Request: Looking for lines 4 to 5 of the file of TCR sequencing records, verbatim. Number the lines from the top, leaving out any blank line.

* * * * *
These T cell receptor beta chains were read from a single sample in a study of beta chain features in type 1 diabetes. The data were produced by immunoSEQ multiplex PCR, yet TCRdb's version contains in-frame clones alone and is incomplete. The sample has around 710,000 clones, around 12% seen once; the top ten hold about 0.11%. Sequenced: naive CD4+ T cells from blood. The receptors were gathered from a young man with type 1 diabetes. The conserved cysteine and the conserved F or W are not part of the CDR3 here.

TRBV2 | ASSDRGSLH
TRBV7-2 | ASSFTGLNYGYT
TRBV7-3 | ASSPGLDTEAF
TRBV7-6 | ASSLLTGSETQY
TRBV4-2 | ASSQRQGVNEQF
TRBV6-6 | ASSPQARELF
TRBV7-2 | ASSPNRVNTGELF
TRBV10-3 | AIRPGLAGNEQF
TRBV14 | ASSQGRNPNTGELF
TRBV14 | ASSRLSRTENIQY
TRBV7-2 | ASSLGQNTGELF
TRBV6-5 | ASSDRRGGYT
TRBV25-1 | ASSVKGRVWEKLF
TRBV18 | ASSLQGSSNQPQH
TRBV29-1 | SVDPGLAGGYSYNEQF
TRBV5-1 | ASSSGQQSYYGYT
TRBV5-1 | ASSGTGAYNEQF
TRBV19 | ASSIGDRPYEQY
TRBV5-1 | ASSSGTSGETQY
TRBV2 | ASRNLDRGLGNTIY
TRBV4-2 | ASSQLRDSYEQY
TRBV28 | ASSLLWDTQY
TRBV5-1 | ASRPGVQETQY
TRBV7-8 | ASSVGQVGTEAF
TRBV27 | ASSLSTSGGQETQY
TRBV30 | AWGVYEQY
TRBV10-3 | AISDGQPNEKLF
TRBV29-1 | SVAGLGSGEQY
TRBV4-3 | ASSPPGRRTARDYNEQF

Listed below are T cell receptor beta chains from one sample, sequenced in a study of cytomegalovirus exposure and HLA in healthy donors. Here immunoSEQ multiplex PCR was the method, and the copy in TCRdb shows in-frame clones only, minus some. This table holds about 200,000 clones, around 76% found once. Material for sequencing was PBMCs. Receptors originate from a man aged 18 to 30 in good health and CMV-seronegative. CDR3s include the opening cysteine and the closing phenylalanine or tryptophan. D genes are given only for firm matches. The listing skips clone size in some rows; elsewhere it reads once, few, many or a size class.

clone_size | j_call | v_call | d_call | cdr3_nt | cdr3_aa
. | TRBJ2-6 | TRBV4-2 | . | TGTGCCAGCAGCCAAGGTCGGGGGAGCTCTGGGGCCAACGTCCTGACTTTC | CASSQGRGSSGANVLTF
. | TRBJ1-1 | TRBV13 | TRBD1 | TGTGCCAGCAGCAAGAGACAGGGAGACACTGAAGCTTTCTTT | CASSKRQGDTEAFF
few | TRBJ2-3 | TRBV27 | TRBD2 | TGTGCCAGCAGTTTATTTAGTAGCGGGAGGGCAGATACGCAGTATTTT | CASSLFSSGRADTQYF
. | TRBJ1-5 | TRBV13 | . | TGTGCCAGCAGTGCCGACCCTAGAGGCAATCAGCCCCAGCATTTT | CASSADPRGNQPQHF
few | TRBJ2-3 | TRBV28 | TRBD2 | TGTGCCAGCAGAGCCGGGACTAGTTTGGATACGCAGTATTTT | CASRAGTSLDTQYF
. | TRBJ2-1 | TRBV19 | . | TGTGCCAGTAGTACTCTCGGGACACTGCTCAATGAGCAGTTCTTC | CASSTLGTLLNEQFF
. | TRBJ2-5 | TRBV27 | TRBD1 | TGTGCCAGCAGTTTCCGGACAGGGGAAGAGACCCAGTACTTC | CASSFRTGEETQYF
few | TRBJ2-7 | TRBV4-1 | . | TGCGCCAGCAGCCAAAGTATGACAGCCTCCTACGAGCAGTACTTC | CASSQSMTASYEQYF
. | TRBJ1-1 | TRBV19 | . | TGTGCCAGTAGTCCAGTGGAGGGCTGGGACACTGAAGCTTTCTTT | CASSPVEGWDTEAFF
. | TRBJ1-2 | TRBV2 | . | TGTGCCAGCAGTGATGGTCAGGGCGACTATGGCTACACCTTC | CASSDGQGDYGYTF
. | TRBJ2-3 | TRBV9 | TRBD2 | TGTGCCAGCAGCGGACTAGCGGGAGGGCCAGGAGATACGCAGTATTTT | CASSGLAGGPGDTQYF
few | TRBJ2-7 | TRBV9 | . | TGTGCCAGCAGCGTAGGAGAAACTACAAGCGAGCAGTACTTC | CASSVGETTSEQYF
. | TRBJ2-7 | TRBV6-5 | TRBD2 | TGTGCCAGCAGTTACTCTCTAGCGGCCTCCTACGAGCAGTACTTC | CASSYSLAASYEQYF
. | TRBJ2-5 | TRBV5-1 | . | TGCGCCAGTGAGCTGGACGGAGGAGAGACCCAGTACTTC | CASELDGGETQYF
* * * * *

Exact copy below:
TRBV7-3 | ASSPGLDTEAF
TRBV7-6 | ASSLLTGSETQY